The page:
Flood-tolerant rice plants can surprisingly survive drought and feed more of the world’s hungry, says new research.
Plant scientists at the University of California, Riverside have made a discovery that can greatly benefit rice growers and consumers everywhere, the journal The Plant Cell reports.
They have demonstrated in the lab and greenhouse that rice that is flood tolerant is also better able to recover from a drought, according to a University of California statement.
“Flood tolerance does not reduce drought tolerance in these rice plants, and appears to even benefit them when they encounter drought,” said Julia Bailey-Serres, professor of genetics at California-Riverside, who led the project.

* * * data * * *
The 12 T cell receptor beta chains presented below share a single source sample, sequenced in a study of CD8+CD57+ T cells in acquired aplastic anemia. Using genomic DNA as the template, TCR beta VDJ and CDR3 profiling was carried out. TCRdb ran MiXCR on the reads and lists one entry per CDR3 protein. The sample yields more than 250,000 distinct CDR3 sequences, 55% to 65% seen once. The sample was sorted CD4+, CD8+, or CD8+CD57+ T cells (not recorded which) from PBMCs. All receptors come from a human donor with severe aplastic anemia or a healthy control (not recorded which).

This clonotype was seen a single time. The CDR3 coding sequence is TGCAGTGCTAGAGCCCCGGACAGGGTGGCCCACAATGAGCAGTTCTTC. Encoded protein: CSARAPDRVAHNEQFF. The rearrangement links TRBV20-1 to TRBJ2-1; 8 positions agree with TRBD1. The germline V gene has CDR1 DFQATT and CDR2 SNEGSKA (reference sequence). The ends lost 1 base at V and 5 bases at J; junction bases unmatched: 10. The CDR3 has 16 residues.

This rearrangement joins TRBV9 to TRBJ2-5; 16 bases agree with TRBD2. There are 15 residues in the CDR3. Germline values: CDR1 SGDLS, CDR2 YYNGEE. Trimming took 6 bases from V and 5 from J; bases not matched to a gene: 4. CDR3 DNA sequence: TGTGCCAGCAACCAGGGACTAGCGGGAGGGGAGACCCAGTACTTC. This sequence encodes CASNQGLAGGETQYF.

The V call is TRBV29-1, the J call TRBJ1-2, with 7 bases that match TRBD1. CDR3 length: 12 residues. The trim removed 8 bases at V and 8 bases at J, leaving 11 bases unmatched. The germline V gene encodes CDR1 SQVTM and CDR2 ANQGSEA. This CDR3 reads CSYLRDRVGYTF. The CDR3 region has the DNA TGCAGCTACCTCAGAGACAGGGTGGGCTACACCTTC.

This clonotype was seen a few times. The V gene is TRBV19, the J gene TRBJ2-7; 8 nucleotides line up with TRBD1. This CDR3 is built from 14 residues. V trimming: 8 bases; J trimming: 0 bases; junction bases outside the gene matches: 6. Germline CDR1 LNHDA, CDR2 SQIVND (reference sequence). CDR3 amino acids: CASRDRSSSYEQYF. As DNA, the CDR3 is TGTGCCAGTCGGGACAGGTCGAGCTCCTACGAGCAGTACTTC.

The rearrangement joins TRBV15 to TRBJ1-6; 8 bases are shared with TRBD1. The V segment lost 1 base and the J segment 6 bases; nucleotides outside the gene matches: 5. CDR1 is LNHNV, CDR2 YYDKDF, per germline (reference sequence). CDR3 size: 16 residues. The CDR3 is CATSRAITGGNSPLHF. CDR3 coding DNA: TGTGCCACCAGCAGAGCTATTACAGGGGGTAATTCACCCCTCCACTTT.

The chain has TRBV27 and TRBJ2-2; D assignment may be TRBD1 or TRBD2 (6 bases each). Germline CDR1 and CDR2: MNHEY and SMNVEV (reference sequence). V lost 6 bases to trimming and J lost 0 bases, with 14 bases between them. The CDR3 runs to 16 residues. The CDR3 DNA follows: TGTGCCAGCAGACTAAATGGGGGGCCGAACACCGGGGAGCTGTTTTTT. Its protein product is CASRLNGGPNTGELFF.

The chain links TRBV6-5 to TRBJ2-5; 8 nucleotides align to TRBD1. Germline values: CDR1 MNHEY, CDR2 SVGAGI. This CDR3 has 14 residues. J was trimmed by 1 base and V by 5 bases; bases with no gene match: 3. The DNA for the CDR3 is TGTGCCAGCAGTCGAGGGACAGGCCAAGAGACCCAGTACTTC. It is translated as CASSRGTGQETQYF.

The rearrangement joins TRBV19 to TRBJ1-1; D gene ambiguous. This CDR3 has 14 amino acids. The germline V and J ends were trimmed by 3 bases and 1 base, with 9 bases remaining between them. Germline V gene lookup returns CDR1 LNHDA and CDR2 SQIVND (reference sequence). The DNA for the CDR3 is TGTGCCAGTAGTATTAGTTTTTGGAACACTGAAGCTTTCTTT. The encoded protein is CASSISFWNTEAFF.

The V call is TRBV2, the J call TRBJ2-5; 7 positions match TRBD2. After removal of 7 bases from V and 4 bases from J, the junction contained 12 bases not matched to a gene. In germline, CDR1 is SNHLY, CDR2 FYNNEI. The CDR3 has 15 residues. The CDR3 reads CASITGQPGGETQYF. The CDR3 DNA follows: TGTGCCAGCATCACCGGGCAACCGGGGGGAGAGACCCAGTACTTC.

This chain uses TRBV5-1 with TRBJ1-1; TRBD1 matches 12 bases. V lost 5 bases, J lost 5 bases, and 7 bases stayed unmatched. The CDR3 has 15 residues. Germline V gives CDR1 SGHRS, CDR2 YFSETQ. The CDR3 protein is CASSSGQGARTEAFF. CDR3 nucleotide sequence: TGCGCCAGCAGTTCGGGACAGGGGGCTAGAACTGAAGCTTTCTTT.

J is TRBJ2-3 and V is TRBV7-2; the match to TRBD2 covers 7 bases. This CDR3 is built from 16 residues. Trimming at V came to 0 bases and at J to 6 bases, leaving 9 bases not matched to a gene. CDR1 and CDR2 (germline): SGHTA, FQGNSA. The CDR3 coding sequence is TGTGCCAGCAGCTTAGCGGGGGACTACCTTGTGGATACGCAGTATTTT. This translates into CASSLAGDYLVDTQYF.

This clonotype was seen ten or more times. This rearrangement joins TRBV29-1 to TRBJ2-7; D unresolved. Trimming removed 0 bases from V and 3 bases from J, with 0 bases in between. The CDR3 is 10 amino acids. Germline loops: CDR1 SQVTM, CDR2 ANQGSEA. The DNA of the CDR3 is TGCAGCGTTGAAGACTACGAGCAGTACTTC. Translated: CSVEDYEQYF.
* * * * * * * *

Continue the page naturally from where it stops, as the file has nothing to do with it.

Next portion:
Bailey-Serres and her team – Takeshi Fukao, senior researcher, and Elaine Yeung, an undergraduate student – focused on Sub1A, a gene responsible for flood tolerance in rice and found only in some low-yielding rice varieties in India and Sri Lanka.
Sub1A works by making the plant dormant during submergence, allowing it to conserve energy until the floodwaters recede. Rice with the Sub1A gene can survive more than two weeks of complete submergence.
Plant breeders have already benefited farmers worldwide by having transferred Sub1A into high-yielding rice varieties without compromising their desirable traits – high yield, good grain quality, and pest and disease resistance. (IANS)